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Kotlin 1.0.2 is Here

We’re happy to announce the release of Kotlin 1.0.2, the second bugfix and tooling update for Kotlin. In addition to compiler and language bugfixes, Kotlin 1.0.2 adds a number of major features to the IDE and the build tools.

Incremental Compilation in Gradle and the IDE

The new release continues our work on Kotlin incremental compilation support, speeding up the turnaround time during development. Incremental compilation in the IDE (which was previously marked as experimental) is now enabled by default. Also, the long-awaited support for incremental compilation in Gradle builds is now there.

To enable incremental compilation for Gradle, you need to set the kotlin.incremental property to true (for example, by adding the line kotlin.incremental=true to the gradle.properties file in the root directory of your project).

Android Lint Checks

Kotlin 1.0.2 introduces support for Android Lint checks for Kotlin code, ensuring that issues like using the API not available in the Android version you’re targeting are correctly detected.

The set of checks supported in Kotlin 1.0.2 corresponds to the checks supported in Android Studio 1.5; checks added or improved in Android Studio 2.0 will be supported in the next release of Kotlin. Also, the current version runs Lint checks for Kotlin code only inside the IDE (as part of on-the-fly code inspections, or in batch mode through Analyze | Inspect Code). Running checks from the command line will be supported in the next release.

Compact Standard Library

One other improvement relevant for Android developers is that the size of the standard library has been reduced by ~1500 methods (from approximately 6600 to 5100). Even before this change, the library was smaller than those of Kotlin’s main competitors, and now the situation is even better. Of course, the library is still fully binary compatible.

Java 7/8 Support Libraries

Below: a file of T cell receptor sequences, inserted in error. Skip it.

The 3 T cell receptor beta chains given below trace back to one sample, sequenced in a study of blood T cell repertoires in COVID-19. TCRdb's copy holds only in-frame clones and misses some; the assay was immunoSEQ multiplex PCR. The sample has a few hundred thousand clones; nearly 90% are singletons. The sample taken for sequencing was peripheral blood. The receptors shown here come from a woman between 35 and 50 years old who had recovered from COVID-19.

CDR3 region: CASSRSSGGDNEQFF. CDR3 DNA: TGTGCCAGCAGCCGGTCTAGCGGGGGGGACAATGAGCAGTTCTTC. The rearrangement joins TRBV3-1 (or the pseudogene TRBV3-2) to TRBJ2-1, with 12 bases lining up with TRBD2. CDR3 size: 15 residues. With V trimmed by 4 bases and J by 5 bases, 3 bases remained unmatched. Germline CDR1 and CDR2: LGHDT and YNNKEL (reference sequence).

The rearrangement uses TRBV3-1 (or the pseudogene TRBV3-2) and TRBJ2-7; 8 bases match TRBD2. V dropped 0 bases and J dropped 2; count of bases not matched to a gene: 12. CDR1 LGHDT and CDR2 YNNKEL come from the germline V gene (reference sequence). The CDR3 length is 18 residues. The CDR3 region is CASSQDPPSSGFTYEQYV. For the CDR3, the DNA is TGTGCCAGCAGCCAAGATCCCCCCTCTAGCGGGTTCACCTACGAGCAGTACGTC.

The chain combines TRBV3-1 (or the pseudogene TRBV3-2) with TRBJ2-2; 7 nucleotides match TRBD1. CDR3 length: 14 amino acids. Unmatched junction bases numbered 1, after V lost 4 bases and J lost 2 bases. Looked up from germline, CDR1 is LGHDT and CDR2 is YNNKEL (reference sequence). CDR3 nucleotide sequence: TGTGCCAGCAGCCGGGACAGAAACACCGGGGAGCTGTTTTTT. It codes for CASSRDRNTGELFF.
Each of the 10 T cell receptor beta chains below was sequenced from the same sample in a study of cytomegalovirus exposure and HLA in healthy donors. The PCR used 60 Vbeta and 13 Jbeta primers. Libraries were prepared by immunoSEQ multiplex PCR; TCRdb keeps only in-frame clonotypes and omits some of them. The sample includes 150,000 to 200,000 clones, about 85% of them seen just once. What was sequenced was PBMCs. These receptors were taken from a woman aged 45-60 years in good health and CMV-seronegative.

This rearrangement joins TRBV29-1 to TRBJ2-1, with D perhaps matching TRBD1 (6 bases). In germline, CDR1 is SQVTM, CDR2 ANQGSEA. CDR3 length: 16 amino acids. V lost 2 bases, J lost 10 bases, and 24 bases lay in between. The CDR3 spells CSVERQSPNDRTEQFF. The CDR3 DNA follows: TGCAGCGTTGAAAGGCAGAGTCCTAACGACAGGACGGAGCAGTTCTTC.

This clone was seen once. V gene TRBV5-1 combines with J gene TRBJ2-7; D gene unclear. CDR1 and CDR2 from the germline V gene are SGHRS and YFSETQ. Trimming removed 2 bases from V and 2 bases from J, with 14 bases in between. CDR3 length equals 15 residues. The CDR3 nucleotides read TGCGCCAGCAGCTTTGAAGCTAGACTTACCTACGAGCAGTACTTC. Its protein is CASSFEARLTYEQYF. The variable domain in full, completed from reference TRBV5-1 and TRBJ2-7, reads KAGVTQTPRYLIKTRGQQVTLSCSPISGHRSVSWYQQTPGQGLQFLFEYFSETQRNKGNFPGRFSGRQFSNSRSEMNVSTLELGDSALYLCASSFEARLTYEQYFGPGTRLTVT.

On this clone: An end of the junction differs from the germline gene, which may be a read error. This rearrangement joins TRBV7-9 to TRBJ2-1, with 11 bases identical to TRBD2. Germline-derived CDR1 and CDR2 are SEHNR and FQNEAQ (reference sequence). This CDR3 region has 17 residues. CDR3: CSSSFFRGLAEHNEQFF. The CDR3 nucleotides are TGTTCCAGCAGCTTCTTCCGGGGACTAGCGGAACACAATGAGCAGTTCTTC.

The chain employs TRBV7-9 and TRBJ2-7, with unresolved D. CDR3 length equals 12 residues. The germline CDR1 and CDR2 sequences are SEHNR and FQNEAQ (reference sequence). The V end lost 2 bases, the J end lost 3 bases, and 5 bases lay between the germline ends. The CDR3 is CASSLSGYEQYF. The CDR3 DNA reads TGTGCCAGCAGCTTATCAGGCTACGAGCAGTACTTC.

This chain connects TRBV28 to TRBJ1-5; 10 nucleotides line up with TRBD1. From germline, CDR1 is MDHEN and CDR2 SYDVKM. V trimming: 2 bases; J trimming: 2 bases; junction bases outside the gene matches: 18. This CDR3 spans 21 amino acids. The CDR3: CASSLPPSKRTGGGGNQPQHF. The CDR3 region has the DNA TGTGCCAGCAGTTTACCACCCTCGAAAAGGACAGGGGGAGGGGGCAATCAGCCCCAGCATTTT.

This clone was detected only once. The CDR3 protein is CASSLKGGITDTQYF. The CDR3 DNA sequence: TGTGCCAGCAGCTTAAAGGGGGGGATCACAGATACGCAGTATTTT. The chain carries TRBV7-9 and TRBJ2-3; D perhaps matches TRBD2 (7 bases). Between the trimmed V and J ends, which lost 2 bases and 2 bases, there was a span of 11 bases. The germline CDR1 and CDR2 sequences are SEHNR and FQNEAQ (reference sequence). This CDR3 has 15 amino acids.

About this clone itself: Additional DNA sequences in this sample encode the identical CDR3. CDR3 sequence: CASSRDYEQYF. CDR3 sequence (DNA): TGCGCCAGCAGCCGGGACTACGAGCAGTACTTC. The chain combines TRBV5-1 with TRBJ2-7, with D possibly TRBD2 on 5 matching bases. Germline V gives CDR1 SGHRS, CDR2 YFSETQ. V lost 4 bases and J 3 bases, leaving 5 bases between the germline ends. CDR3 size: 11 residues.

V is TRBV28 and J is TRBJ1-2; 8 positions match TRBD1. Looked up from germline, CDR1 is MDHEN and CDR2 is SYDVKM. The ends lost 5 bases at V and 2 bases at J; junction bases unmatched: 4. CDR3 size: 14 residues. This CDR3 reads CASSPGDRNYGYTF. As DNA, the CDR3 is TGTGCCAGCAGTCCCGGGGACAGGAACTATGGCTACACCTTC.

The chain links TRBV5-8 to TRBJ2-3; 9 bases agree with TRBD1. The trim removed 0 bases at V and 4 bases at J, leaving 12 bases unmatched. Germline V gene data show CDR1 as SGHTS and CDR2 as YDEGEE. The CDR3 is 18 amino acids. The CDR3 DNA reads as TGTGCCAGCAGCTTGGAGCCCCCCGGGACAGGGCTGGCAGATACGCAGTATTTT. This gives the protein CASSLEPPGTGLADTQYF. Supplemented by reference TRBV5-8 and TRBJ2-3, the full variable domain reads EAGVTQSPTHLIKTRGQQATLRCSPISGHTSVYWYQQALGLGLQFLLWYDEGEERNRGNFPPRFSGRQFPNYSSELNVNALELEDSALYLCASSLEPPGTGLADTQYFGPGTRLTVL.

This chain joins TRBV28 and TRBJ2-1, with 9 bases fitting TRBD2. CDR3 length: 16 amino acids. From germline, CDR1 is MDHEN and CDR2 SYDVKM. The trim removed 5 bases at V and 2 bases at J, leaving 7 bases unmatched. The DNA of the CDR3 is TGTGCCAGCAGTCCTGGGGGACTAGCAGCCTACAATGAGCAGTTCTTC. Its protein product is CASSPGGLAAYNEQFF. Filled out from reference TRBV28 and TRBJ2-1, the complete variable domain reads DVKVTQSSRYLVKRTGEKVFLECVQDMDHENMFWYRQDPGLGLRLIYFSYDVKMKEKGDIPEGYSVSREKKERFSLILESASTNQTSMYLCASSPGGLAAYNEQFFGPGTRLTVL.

As a temporary workaround for better Java 7/8 support before full support is introduced in Kotlin 1.1, we’re now providing support libraries that expose the APIs added in Java 7 and 8 (such as the Stream API) as extension functions on Kotlin standard library classes. See the forum post for instructions on using the libraries.

IntelliJ IDEA Plugin features

The IntelliJ IDEA plugin has gained a number of major new features:

  • For users of Android Studio, there’s now a possibility to create a new activity in Kotlin;
  • For users of IntelliJ IDEA Ultimate, there is now initial support for the Spring Framework, including inspections, line markers, SpEL language injection support, actions to generate dependencies, and more;
  • A bunch of inspections and quickfixes have been added, such as an inspection for highlighting vars that can be val;
  • Improvements to Gradle integration, debugger, formatter, refactorings and other areas of the plugin.

JavaScript support

We’ve resumed work on our JavaScript backend, and the version 1.0.2 fills in most of the remaining gaps in the language feature support when targeting JavaScript. Newly supported features include nested classes, local classes, non-local returns in local lambdas, unsafe casts and more.

Maven Archetype

We’re now providing a Maven archetype to easily create Kotlin projects. Use “New project | Maven | Create from Archetype…” in IntelliJ IDEA, or the following command line:

mvn archetype:generate -Dfilter=org.jetbrains.kotlin:

Dokka 0.9.8

Together with Kotlin 1.0.2, we’re releasing a new version of Dokka, the Kotlin documentation generation tool. If you’re using Dokka in your project, you need to upgrade Dokka together with Kotlin, because older Dokka versions are incompatible with Kotlin 1.0.2. New features in Dokka 0.9.8 include:

  • Android Gradle plugin, for generating documentation for Android libraries and applications;
  • Support for generating a javadoc jar file in the Maven plugin.


You can see the full list of bugfixes and changes to the compiler, standard library and the tools in the changelog.

While working on the release, we received a lot of valuable feedback from the users of the Early Access Preview builds. We’re really grateful to everyone who has provided feedback, and we welcome you to join the EAP program for future updates.

As usual, if you run into any problems with the new release, you’re welcome to ask for help on the forums, on Slack (get an invite here), or to report issues in the issue tracker.

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